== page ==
A Baptist scholar who famously changed his mind on homosexuality says a new Cooperative Baptist Fellowship policy allowing the possible hiring of LGBTQ Christians for some, but not all, staff positions “may be the worst of all possible options,” distancing the very voices on both ends of the spectrum that CBF leaders were hoping to appease.
Maurice Bessinger argued unsuccessfully in a 1968 Supreme Court case that the federal law barring discrimination based race, color, religion and national origin violated his freedom of religion under First Amendment “since his religious beliefs compel him to oppose any integration of the races whatever.”
Jesus came preaching the good news of the kingdom of God that is at hand. That good news threatened political leaders who failed to attend to the common good and it brought blowback from religious leaders who minded the status quo. Preaching the whole gospel will do that in any age.
Baptists are doing a lot of harm in today’s society, emergent church leader Brian McLaren said in a podcast posted recently on a Cooperative Baptist Fellowship blog.
Interpreting the Holy Scriptures in order to condemn the LGBTQ community is too narrow, too legalistic, too short-sighted. A limited view of God and Scripture fails to see the larger story of scandalous grace at work from Genesis through Revelation; it fails to follow the unpredictable Spirit of God moving freely, and it fails to be humbled by the Gospel texts which reveal the wildly-inclusive love of Jesus and the wide diversity of God’s kingdom.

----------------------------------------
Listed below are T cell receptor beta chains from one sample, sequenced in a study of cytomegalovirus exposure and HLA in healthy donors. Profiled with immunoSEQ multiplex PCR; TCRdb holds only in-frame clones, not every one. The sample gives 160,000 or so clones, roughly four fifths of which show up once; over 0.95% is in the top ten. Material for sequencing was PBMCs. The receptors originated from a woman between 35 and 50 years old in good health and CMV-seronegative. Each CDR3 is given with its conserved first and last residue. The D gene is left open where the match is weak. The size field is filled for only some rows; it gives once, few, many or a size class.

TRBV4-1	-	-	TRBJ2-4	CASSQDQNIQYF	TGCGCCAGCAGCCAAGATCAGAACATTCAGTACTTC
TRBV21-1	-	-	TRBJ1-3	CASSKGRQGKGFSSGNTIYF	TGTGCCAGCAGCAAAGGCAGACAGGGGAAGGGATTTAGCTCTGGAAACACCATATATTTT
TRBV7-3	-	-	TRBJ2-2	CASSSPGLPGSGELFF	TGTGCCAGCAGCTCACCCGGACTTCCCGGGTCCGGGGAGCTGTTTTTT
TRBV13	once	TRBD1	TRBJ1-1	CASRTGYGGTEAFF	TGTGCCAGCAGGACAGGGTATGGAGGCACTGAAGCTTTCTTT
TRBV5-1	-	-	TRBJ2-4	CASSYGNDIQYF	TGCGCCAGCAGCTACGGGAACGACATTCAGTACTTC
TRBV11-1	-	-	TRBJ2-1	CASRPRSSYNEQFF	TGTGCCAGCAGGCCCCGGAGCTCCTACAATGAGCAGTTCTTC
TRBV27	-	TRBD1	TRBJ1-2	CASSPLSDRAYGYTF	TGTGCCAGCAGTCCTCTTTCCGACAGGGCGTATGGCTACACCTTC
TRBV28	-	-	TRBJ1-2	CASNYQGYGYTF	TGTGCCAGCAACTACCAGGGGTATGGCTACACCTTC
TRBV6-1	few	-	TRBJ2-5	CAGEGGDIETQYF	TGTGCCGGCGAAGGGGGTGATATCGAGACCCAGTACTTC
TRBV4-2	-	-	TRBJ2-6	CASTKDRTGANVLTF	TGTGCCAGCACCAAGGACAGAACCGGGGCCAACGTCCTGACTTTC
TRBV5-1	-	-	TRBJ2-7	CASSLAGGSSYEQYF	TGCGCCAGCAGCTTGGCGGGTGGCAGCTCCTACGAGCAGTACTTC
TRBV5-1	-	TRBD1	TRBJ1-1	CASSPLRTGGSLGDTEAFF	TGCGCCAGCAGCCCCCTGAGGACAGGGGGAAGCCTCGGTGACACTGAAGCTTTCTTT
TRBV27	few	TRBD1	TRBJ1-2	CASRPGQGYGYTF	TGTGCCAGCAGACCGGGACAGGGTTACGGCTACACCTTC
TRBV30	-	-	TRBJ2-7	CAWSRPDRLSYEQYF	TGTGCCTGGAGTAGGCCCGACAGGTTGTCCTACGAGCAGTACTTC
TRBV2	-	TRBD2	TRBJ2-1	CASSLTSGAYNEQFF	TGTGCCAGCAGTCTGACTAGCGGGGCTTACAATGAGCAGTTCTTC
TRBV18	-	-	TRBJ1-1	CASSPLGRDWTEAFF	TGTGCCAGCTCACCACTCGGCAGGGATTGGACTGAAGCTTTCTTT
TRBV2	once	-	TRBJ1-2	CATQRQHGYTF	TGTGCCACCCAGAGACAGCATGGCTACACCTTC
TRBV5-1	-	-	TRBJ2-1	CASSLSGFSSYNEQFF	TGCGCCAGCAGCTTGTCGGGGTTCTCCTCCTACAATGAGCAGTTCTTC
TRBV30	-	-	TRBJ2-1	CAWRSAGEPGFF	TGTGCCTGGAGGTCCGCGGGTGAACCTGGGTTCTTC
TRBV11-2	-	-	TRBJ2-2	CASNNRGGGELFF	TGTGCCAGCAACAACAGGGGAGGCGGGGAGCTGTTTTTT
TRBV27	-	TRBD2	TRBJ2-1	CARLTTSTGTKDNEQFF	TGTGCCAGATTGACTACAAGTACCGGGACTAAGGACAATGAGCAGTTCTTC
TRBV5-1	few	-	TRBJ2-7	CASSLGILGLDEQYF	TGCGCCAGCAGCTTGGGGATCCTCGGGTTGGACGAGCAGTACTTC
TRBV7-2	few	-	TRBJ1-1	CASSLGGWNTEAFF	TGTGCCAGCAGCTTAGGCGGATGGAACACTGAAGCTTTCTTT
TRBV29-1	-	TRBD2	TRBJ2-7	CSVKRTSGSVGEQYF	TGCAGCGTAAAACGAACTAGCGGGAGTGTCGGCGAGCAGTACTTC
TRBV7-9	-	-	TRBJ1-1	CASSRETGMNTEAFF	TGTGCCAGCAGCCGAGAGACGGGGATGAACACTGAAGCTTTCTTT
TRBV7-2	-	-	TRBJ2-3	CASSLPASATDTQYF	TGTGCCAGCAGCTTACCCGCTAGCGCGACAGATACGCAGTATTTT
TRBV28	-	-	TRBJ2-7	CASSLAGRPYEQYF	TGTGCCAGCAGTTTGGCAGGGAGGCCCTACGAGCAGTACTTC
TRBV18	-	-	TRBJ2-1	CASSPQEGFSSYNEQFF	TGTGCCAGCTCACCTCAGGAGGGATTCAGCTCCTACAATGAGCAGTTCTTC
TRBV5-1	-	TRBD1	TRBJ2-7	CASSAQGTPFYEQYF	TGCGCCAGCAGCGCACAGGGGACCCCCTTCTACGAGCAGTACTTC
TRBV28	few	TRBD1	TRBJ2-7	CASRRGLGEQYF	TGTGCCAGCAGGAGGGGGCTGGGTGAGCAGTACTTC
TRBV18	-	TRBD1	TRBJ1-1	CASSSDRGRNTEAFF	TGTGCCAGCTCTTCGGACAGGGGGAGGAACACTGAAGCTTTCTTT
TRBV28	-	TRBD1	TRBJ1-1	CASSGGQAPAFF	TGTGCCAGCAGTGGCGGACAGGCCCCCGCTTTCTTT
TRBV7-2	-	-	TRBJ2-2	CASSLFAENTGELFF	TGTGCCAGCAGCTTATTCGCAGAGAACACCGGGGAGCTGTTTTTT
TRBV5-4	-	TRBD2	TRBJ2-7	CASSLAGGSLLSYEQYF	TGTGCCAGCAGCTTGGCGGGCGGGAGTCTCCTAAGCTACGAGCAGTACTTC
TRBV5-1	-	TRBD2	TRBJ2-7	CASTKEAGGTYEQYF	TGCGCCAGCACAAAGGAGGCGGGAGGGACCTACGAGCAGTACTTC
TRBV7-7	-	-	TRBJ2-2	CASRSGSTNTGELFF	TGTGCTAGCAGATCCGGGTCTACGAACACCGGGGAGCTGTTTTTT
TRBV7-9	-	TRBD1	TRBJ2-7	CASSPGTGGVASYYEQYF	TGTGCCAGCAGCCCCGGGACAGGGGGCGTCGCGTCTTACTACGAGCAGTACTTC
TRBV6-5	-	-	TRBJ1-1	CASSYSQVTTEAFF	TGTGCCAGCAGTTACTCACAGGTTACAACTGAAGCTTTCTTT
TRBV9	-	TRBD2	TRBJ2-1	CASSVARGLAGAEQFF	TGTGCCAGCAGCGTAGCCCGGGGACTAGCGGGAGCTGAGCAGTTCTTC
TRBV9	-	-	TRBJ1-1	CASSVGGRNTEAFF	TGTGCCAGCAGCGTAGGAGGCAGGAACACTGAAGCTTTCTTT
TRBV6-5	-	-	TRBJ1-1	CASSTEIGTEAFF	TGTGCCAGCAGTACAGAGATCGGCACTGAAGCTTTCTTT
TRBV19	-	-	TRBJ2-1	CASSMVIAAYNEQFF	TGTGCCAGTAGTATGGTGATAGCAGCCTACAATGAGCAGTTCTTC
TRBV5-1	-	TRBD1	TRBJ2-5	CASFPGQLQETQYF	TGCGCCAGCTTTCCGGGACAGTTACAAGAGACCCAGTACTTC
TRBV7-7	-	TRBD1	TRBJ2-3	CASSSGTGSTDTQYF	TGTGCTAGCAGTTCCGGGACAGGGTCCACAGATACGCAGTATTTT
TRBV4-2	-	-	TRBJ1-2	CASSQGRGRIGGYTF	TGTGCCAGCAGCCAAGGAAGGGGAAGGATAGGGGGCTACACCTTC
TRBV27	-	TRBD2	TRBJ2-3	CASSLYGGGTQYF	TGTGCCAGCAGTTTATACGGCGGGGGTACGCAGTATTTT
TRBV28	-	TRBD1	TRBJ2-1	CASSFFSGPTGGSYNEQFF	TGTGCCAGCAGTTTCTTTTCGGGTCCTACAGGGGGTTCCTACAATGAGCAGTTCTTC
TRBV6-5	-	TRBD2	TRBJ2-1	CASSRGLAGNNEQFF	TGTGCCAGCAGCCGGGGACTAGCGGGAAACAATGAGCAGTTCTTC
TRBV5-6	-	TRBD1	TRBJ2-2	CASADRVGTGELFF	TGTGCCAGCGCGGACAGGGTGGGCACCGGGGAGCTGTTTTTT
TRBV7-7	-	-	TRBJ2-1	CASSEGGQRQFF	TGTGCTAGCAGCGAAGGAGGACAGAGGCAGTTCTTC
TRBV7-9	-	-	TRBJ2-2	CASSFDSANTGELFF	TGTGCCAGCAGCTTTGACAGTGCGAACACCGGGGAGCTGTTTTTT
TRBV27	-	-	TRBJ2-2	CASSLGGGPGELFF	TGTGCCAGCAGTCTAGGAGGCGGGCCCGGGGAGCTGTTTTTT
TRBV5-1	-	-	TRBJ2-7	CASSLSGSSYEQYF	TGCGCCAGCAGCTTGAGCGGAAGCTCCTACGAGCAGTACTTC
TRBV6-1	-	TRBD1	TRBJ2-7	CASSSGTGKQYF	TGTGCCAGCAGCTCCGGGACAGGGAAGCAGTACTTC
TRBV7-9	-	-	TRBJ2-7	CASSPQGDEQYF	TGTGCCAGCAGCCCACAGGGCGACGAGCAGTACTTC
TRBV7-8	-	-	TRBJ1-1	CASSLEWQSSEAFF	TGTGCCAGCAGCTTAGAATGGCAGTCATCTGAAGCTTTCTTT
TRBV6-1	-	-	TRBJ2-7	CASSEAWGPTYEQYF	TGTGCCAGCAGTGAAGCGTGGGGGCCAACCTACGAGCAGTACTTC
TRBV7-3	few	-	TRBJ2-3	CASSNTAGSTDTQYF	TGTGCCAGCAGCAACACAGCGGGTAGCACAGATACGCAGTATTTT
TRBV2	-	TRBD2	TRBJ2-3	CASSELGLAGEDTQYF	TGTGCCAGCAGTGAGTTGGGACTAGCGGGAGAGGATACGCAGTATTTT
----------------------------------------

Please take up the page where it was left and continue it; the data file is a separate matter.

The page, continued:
The Baptist General Association of Virginia will no longer forward contributions from its affiliated congregations to the Cooperative Baptist Fellowship because of a new CBF practice allowing the hiring of LGBTQ Christians to some, but not all, ministry positions.
At this moment, why is the Baptist General Association of Virginia Executive Board talking about human sexuality? Yes, the Cooperative Baptist Fellowship recently released their Illumination findings. And the CBF faces criticism from the right and the left for it. Right now, who cares?
For the BGAV and CBF, perhaps “communion” now means we just share a little instead of share abundantly. Maybe “communion” now means we have only periodic public fellowship with each other instead of intimate friendship as brothers and sisters in Christ. Perhaps “communion” now means rapport and affinity move towards separation and estrangement.